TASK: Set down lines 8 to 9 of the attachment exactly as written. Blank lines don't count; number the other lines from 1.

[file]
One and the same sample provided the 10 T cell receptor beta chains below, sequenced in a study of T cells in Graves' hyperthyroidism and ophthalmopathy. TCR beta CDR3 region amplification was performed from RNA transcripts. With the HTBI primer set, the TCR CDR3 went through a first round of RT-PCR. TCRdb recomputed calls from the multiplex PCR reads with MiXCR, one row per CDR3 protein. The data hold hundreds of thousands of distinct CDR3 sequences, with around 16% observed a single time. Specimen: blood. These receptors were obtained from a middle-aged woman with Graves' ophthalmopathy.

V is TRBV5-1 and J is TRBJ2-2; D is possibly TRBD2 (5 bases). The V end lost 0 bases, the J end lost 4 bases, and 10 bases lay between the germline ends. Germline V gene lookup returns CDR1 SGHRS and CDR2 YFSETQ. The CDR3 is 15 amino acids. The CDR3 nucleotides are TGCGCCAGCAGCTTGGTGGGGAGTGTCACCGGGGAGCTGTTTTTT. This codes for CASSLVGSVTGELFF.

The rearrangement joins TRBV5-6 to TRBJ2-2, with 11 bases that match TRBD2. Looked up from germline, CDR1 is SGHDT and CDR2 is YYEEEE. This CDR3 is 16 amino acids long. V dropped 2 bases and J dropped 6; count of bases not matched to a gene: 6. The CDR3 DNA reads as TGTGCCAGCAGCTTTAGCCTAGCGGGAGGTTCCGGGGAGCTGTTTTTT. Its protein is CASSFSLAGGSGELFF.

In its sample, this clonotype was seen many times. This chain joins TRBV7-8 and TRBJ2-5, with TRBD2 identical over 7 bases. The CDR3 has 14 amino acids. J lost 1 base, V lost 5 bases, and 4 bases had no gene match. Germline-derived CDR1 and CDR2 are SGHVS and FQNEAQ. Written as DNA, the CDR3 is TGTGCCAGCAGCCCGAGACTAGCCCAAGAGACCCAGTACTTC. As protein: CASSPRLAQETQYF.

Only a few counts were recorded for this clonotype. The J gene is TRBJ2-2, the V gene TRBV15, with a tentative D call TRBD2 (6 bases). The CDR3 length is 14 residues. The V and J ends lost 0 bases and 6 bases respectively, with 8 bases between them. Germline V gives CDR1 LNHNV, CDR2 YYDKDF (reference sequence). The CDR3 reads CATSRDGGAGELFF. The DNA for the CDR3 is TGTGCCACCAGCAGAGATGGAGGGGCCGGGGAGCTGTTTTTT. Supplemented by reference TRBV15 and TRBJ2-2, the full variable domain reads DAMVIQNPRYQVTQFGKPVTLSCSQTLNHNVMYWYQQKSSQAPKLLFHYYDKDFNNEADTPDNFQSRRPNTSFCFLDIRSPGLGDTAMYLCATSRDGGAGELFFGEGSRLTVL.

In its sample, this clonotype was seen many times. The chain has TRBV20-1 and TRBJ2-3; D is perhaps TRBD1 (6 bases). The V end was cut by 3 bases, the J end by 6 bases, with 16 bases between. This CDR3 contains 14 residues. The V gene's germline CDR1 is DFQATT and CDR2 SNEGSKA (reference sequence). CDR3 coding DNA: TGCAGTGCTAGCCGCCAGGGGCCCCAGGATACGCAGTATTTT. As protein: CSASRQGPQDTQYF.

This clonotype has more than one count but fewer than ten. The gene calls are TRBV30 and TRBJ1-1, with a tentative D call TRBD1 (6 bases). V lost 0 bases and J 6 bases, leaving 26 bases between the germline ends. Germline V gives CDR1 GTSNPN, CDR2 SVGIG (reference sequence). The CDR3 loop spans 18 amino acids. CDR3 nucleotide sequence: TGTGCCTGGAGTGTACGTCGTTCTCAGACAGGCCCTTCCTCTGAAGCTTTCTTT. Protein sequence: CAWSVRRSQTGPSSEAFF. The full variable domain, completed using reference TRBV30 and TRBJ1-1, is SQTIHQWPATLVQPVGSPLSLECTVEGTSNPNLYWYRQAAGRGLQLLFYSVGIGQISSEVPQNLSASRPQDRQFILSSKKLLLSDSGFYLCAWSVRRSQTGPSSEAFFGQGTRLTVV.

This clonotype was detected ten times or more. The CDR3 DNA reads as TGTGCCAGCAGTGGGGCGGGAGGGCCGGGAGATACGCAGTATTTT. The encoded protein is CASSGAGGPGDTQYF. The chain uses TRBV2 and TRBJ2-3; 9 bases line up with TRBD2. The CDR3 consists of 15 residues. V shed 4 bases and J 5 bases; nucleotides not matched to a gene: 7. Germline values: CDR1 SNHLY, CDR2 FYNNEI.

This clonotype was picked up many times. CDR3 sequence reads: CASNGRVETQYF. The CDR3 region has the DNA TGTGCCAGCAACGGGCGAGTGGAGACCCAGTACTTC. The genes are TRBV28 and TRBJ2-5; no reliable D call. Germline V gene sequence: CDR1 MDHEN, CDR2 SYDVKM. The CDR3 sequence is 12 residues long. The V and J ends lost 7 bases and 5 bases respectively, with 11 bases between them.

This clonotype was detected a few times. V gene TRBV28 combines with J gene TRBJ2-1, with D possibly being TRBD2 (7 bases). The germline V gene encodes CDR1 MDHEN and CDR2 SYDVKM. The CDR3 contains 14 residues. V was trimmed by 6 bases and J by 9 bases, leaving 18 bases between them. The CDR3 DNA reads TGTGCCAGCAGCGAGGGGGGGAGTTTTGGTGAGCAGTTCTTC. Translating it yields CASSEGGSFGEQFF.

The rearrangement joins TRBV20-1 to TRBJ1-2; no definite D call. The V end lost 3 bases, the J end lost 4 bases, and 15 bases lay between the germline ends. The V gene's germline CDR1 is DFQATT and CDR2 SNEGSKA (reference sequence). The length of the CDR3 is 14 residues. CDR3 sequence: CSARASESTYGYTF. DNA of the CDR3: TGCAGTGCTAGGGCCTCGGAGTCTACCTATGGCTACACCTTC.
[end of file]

This clonotype was detected ten times or more. The CDR3 DNA reads as TGTGCCAGCAGTGGGGCGGGAGGGCCGGGAGATACGCAGTATTTT. The encoded protein is CASSGAGGPGDTQYF. The chain uses TRBV2 and TRBJ2-3; 9 bases line up with TRBD2. The CDR3 consists of 15 residues. V shed 4 bases and J 5 bases; nucleotides not matched to a gene: 7. Germline values: CDR1 SNHLY, CDR2 FYNNEI.

This clonotype was picked up many times. CDR3 sequence reads: CASNGRVETQYF. The CDR3 region has the DNA TGTGCCAGCAACGGGCGAGTGGAGACCCAGTACTTC. The genes are TRBV28 and TRBJ2-5; no reliable D call. Germline V gene sequence: CDR1 MDHEN, CDR2 SYDVKM. The CDR3 sequence is 12 residues long. The V and J ends lost 7 bases and 5 bases respectively, with 11 bases between them.